US senator is urging federal agencies to limit the use of a prescription version of the powerful painkiller fentanyl, going so far as to say the government may be helping to fuel the ongoing opioid epidemic by failing to more aggressively police its use.
Edward Markey, a Massachusetts Democrat, sent letters Tuesday to the heads of two federal agencies in response to a STAT article detailing the death of a 32-year-old woman who overdosed on the prescription form of fentanyl called Subsys. The drug, which is sold by Insys Therapeutics, is approved only for use in cancer patients suffering from sharp bouts of previously untreatable pain.
The woman, Sarah Fuller, who overdosed while taking Subsys, did not have cancer. She was prescribed the drug “off-label” for chronic neck and back pain stemming from two automobile accidents as well as painful fibromyalgia, according to her family. The government insurer, Medicare, paid $250,544 for a 15-month supply of Subsys prescribed to Fuller, billing records show.
“By reimbursing prescriptions for improper off-label use of Subsys, CMS appears to be contributing to the opioid abuse epidemic, rewarding Insys for its wrongdoing, and costing taxpayers millions of dollars,” Markey wrote to Andy Slavitt, the acting administrator for the Centers for Medicare and Medicaid Services.
Medicare is paying for “tens of millions of dollars in Subsys prescriptions that may have also led to the overdose deaths of people who should never have received the drug in the first place,” Markey wrote. Medicare paid $30 million for Subsys in 2013 and then $97 million just a year later in 2014, according to Markey’s letter.
A Medicare spokesman said the agency would respond directly to the senator.
The senator said he was concerned prescription use of fentanyl may be adding to the country’s opioid problem. Much of the fentanyl abused in the United States is produced illicitly in China and then funneled into the country by Mexican drug cartels. It has quickly replaced heroin and other prescription painkillers as the leading cause of fatal opioid overdoses in some regions of the country.
“Fentanyl prescribed by physicians, and in many instances paid for by Medicare, now appears to be contributing to the epidemic,” Markey wrote.
He alleged that Insys has “aggressively and illegally pushed this off-label prescribing” of Subsys.
Insys did not return messages requesting comment.
Markey also wrote to Robert Califf, the commissioner of the Food and Drug Administration, to urge that agency to “reign in any improper and dangerous marketing and promotion of off-label use” of Subsys.
He asked the FDA to provide him with any steps it has taken in response to Insys’s off-label marketing of Subsys.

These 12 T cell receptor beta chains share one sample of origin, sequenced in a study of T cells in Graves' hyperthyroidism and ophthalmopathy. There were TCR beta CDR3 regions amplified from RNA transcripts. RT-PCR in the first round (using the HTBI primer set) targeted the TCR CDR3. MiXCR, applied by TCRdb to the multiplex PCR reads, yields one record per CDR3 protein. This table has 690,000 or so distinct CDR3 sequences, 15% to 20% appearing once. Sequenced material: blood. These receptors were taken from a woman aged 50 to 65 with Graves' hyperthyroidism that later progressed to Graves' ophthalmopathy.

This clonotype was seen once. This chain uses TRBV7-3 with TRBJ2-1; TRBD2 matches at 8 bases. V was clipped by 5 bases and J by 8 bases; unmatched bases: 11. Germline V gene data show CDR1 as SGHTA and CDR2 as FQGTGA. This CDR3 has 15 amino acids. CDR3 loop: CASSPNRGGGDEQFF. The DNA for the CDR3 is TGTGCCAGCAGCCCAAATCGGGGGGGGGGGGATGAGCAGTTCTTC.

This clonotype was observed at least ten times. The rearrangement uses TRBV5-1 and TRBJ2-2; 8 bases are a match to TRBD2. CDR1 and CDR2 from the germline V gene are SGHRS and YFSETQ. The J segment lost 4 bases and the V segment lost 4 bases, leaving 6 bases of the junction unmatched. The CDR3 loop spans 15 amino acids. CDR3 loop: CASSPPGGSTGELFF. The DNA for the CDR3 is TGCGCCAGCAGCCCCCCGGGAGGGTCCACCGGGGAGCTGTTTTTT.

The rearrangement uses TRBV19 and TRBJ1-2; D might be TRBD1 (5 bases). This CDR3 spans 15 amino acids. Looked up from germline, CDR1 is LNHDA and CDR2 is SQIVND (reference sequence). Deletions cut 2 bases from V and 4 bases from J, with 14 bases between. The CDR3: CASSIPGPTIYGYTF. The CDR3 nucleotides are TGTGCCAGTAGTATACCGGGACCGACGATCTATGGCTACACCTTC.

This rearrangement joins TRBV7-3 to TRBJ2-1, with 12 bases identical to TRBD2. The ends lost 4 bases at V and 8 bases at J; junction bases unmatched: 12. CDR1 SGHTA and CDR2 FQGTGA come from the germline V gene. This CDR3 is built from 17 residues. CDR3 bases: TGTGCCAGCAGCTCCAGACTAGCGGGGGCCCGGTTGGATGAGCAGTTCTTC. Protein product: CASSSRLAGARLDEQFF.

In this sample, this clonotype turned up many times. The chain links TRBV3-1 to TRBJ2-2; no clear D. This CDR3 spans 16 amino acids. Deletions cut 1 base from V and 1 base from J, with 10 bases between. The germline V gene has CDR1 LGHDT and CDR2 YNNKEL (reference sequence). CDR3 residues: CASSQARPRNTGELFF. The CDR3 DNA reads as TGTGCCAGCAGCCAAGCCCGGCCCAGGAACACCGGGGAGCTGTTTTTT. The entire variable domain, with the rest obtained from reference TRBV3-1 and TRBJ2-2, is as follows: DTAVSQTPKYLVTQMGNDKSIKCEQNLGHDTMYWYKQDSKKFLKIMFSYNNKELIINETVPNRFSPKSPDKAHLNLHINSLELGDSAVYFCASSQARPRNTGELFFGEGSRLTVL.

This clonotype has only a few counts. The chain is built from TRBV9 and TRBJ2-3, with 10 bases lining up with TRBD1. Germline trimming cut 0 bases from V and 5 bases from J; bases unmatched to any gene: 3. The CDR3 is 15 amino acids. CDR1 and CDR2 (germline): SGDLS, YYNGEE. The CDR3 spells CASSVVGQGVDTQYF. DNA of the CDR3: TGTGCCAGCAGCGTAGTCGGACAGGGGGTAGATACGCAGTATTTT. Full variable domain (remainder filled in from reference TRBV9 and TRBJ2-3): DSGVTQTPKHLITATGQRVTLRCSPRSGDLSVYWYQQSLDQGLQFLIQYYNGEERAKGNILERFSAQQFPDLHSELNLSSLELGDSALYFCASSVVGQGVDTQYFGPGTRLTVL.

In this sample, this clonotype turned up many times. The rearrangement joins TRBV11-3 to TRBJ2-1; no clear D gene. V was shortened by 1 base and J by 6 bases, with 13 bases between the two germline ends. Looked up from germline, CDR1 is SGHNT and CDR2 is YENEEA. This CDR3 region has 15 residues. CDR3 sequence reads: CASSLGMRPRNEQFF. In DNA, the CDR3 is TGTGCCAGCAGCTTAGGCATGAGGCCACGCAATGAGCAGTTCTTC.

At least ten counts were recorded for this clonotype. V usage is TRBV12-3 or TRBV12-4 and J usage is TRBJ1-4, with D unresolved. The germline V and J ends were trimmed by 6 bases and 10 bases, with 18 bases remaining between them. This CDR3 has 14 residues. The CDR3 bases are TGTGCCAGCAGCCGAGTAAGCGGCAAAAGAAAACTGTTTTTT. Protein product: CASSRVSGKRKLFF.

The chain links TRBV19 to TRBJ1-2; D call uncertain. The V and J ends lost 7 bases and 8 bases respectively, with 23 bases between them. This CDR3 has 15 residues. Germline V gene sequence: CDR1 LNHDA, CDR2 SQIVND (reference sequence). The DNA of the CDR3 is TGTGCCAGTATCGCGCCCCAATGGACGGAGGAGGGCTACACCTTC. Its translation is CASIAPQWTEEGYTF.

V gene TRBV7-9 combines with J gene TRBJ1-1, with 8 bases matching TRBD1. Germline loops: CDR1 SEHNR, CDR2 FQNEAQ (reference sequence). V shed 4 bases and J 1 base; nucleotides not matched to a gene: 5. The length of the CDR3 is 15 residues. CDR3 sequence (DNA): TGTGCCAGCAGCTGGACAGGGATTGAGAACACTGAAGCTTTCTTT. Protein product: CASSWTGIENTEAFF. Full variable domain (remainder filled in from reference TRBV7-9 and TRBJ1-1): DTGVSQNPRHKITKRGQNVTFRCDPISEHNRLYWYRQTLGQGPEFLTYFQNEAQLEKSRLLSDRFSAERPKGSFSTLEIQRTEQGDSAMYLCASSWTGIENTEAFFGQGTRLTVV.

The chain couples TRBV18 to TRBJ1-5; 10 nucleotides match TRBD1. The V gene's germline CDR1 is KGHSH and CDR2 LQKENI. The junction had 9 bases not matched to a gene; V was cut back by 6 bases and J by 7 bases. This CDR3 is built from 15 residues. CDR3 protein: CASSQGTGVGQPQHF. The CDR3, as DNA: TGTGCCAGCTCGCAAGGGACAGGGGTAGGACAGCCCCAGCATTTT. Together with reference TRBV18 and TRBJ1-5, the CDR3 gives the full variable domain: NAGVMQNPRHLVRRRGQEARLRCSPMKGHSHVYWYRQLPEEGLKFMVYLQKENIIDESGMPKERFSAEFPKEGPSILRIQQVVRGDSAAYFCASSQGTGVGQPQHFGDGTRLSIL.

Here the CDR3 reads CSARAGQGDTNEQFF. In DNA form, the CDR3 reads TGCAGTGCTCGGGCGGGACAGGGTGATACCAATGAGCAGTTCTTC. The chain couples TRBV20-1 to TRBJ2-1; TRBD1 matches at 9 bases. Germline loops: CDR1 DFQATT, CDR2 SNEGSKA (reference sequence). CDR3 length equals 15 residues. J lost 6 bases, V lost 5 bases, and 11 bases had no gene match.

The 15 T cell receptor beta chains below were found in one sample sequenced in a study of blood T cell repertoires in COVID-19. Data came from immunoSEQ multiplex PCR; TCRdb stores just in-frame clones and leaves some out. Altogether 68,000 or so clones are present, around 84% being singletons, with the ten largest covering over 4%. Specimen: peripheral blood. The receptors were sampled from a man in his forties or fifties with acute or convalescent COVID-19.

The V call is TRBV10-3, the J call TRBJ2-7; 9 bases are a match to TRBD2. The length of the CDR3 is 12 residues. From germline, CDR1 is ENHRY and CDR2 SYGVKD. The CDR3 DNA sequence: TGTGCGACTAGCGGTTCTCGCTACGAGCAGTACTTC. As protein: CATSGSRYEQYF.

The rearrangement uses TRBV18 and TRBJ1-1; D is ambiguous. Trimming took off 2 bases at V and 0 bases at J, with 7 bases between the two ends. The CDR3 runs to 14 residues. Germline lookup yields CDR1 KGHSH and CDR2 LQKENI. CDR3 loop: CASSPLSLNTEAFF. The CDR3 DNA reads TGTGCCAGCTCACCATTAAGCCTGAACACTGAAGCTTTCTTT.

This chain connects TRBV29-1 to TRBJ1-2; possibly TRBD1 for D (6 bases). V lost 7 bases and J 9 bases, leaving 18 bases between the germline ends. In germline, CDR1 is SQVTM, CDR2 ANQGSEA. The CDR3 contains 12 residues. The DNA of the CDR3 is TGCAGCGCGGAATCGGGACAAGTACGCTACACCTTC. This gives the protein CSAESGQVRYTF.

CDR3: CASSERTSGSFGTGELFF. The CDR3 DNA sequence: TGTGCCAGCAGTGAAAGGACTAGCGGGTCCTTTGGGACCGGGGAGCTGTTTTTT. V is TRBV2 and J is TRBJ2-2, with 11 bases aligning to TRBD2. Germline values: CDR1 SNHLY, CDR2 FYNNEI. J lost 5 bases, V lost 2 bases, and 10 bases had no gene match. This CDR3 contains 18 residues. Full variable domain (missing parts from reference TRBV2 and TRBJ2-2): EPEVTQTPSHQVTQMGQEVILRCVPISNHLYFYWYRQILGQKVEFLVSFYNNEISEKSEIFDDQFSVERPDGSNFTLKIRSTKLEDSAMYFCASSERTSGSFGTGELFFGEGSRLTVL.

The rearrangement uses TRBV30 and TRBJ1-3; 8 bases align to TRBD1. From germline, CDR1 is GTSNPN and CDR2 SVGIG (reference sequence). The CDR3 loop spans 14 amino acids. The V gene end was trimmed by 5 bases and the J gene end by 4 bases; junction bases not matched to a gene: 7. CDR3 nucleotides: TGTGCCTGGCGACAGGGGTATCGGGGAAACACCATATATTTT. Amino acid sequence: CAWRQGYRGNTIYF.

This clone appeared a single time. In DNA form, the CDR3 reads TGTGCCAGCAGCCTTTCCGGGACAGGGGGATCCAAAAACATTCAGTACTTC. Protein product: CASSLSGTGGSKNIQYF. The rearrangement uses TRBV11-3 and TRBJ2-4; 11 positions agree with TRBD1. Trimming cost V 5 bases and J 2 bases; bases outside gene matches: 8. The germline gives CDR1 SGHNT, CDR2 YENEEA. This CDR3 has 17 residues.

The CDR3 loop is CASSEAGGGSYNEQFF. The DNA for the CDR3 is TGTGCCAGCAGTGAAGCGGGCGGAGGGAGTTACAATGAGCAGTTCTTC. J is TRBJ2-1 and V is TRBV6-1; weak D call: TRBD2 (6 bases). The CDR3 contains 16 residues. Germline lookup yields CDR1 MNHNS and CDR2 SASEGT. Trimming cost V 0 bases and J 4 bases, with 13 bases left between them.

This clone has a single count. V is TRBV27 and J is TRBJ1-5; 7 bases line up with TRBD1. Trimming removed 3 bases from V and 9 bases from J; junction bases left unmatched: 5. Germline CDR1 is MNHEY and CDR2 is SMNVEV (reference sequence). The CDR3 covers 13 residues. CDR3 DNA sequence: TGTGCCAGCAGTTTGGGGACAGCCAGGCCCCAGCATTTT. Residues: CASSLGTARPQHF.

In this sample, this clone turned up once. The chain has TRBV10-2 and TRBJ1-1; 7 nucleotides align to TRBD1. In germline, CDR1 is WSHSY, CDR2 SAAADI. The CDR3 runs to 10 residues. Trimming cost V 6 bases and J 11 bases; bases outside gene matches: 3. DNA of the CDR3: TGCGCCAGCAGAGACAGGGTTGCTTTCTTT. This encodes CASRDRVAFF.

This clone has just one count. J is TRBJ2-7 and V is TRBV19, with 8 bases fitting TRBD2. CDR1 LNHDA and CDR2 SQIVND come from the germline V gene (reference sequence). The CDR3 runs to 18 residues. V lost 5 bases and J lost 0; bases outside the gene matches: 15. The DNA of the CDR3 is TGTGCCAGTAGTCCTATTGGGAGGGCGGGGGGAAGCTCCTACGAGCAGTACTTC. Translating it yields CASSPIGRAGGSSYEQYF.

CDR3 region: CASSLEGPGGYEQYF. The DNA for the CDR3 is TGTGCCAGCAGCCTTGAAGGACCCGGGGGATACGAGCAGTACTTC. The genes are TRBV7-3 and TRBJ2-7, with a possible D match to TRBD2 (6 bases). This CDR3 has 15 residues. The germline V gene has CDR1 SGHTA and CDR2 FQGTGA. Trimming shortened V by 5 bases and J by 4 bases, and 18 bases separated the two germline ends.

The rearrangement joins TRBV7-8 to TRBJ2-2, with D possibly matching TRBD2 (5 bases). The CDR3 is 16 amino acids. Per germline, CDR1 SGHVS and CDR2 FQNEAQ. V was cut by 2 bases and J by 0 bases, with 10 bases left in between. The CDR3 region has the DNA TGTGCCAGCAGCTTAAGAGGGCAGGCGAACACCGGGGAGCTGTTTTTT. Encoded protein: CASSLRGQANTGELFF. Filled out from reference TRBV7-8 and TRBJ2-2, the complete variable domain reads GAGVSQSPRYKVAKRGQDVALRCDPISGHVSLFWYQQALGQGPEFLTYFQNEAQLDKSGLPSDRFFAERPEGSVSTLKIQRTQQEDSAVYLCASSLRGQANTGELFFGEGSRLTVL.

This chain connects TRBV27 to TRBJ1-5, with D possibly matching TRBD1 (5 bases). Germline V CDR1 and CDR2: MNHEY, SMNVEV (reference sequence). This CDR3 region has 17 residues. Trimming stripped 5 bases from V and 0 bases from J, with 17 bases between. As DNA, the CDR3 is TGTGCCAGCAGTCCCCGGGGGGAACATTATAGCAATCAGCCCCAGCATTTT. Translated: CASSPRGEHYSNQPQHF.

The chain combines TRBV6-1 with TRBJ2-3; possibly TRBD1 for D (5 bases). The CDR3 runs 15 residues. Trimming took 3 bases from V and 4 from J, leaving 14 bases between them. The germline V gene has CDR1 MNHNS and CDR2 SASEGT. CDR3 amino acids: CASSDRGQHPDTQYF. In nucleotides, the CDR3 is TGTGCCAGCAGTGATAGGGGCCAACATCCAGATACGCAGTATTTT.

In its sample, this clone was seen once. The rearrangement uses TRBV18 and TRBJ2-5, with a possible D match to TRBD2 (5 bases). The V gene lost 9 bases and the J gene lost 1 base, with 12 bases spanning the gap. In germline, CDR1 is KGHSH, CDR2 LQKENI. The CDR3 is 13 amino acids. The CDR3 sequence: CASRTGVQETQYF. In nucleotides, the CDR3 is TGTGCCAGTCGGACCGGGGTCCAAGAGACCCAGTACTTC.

An FDA spokeswoman said the agency would respond to the senator after reviewing his letter. She added the agency is “deeply concerned about the opioid epidemic” and working on a number of steps that are part of the FDA’s opioid action plan.
Subsys, which is sprayed under the tongue, is part of a special FDA program designed to mitigate the risk of prescription fentanyl products. Doctors cannot prescribe Subsys unless they are enrolled in that program and successfully pass a test about the appropriate use of the drug and the risks of it being abused.
Markey asked Califf how the off-label use of Subsys was consistent with the agency’s program designed to limit the abuse of prescription fentanyl. He also asked Medicare to provide him with more information, including whether the agency is taking any steps to make sure it is not paying for any inappropriate prescribing of Subsys.
While doctors are allowed to prescribe drugs for off-label conditions, drug makers aren’t permitted to promote medications for these purposes. Insys, based in Chandler, Ariz., is under investigation by several state attorneys general and federal prosecutors for the marketing of Subsys, according to disclosures made by the company. An Insys sales rep in Alabama and a nurse in Connecticut have pleaded guilty to federal kickback charges related to off-label Subsys prescribing.
In the case of Fuller, her father said an Insys sales representative was present in the doctor’s office when his daughter was first prescribed Subsys.
Sarah Fuller started on the drug in January 2015. She was delivered 30-day supplies to her house by FedEx. She died on March 25. A toxicology report detected fentanyl in her blood at 15 to 20 times the therapeutic level and well above rates considered lethal.
Subsys is the only brand-name drug Insys sells. In 2011, the year before it hit the marketplace, Insys was operating at a loss with no reported revenue. Last year, company revenues were $330 million, and it reported a profit of $58.5 million.